SANS brain conference

A Meeting of the Minds

Founded in 2008, SANS is comprised of over 400 members and lab affiliates all around the globe, from North America to Europe, Asia, and Latin America.
By Deserae E. del Campo

Founded in 2008, SANS is comprised of over 400 members and lab affiliates all around the globe, from North America to Europe, Asia, and Latin America.

A Meeting of the Minds

By Deserae E. del Campo
UM psychologists host annual neuroscience conference in Miami

University of Miami psychologists Lucina Uddin and Aaron Heller are rather busy this semester. Aside from their regular teaching schedules and spending hours working in their labs within the Department of Psychology, both Dr. Uddin and Dr. Heller have been scheduling symposia, arranging networking receptions, and organizing panel discussions for the annual Social & Affective Neuroscience Society (SANS) Conference.

“The leaders of the organization approached Dr. Heller and asked us to host this year’s conference, which is usually held in Los Angeles or New York,” said Dr. Uddin, associate professor and director of the Cognitive and Behavioral Neuroscience Division at UM. “Hosting the conference is very exciting because it shows that there is a momentum in neuroscience research happening in Miami, and it’s also the first time the conference will be held here.”

Founded in 2008, SANS is comprised of over 400 members and lab affiliates all around the globe, from North America to Europe, Asia, and Latin America. The organization is committed to neuroscience research that investigates the neural basis of social and affective processes. Dr. Uddin says over 300 attendees have signed up so far, with more expected to register later this month.

“We hope to make this a memorable weekend where there is an opportunity for networking, collaboration, and exposing the latest breakthroughs in neuroscience,” says Dr. Heller. “One of our goals was to make sure that every symposium was cohesive and able to tell a story or narrative, which would allow an attendee to take information from multiple levels. We also made sure there was time for Q&A sessions to give everyone an opportunity to communicate and engage with speakers.”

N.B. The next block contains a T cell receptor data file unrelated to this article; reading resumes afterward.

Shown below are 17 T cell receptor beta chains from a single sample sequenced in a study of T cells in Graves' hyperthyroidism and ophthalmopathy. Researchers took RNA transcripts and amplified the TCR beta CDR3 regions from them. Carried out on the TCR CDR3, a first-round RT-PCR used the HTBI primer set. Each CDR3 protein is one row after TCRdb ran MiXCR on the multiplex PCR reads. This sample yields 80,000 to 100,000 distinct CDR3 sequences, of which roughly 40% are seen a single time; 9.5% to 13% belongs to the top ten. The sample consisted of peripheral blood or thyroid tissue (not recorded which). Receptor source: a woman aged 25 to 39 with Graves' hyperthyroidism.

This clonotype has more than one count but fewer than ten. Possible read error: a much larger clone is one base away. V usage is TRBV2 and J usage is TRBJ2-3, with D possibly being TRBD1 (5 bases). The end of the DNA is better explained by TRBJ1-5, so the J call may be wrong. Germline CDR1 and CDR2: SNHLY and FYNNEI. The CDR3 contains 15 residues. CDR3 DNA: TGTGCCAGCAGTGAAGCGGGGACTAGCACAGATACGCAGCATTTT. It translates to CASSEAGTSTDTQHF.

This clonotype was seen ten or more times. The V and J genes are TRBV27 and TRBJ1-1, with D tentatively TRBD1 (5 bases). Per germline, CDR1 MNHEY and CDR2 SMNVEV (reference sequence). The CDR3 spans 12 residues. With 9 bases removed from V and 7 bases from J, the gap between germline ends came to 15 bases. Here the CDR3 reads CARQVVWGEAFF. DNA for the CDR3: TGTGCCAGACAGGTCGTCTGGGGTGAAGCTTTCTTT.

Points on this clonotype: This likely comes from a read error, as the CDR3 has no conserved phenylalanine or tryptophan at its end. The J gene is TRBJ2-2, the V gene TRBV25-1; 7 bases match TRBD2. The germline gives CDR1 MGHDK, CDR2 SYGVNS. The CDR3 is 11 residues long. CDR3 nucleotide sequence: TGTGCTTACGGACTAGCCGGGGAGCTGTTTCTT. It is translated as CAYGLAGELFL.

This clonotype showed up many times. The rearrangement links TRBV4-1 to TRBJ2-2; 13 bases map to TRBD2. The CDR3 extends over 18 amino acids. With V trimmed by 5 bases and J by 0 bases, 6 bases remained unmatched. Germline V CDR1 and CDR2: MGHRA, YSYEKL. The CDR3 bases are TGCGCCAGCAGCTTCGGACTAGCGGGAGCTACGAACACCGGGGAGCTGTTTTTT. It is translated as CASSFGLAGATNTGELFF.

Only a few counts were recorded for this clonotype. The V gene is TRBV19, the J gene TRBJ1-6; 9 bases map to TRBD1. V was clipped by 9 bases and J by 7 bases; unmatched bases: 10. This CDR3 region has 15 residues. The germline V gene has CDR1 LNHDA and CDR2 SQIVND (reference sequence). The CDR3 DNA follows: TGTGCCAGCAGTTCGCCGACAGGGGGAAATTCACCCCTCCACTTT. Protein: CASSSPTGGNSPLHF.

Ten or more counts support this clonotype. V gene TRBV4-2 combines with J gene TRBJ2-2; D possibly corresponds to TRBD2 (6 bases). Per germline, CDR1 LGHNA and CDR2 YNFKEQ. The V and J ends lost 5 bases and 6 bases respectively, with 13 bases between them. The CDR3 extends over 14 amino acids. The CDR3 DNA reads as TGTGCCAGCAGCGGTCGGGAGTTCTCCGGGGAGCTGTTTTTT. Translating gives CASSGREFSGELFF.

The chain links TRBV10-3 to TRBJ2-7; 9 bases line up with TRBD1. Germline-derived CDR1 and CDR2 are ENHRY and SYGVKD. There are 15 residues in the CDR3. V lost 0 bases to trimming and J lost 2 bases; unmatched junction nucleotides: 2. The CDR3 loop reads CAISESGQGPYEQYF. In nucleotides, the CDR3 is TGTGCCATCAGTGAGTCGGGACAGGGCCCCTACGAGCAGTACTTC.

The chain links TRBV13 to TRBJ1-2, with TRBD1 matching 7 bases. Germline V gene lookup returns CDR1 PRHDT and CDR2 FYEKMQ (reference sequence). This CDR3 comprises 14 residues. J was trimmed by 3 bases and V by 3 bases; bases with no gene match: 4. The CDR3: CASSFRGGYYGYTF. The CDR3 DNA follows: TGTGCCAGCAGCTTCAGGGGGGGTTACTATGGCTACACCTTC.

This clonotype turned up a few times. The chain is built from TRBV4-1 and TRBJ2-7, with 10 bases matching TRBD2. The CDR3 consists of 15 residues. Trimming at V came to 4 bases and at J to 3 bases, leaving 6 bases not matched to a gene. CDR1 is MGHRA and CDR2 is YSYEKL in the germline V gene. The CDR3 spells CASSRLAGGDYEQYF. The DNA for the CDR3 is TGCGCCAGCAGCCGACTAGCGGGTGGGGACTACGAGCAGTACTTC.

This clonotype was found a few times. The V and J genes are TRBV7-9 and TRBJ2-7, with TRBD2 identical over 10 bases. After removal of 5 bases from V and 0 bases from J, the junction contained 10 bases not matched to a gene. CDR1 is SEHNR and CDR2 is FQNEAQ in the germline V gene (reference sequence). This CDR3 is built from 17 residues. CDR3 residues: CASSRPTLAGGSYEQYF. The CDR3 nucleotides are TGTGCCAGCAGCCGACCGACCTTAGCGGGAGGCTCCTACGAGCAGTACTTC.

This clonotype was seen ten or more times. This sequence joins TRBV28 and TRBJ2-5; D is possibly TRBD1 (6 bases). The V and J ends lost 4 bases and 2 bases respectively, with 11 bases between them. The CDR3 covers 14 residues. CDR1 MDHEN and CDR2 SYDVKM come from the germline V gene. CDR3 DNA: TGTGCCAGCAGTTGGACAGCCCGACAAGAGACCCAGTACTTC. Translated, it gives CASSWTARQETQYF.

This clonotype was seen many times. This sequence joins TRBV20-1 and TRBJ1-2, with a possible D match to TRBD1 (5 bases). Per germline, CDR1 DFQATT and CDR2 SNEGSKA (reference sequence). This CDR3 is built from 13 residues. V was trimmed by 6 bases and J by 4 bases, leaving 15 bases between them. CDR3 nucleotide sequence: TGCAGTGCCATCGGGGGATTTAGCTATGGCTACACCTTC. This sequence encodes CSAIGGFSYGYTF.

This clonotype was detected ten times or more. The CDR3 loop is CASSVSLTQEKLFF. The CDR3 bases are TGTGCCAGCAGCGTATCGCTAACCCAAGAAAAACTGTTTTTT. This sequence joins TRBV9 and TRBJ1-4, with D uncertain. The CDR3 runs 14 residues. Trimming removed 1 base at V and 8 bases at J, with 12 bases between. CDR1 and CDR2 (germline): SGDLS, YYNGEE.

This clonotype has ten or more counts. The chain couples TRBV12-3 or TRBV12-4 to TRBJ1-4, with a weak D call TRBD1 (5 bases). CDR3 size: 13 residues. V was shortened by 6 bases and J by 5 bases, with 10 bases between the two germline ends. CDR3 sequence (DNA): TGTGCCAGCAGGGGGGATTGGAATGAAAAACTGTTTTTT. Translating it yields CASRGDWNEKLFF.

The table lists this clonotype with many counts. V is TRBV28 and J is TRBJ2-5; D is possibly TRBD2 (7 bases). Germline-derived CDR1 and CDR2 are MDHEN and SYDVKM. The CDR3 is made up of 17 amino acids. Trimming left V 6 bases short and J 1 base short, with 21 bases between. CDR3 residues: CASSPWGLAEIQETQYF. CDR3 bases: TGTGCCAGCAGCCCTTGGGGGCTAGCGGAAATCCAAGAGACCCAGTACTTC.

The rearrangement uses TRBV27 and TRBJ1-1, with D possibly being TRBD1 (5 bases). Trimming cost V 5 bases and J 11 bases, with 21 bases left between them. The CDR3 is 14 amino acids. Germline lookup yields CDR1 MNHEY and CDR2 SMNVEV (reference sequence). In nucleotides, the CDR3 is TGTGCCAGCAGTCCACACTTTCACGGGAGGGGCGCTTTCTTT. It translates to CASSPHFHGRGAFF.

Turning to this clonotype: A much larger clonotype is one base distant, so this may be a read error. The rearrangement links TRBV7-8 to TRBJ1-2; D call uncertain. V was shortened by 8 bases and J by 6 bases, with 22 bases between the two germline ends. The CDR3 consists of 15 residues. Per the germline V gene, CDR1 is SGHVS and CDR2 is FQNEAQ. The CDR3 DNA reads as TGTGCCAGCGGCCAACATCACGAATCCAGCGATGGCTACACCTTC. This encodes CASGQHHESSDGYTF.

The three-day event will feature keynote speakers and various sessions highlighting the latest advances and conversations on neuroscience exploration, from the controversies of oxytocin research to the neuroscience of emotion in rats, primates, and humans.

Dr. Uddin notes that within the field of neuroscience there are many emerging areas worth highlighting, and one of these themes is “network neuroscience and neuroinformatics, two fields of study taking over cognitive neuroscience research right now.” The team decided to create a symposium entitled, “Social Neuroinformatics and Big Data” to highlight recent research applying computational approaches to tackle high-dimensional neuroimaging data.

Dr. Heller says he is looking forward to an informal conversation with UM colleague Professor Charles Carver, who is also the director of the Adult Division in the Department of Psychology at UM.

“Dr. Carver’s work is extremely influential, and we wanted to recognize a researcher here in Miami who has done a lot of amazing work and has had a great impact on many different fields in psychology,” says Dr. Heller.

“The best part about putting a conference like this together is showcasing researchers who we believe are representing cutting-edge studies in neuroscience,” he adds. “We hope this conference develops new partnerships and creates new ideas that reverberate within the neuroscience community for the next year and beyond.”

The SANS 2019 conference is open to the public and welcomes students, research assistants, postdoc students, faculty, and individuals outside the academic and scientific community.

SANS 2019 will be held May 2-4, 2019 at the New World Symphony on Miami Beach. For more information and to register, click here.

 

 

 

 


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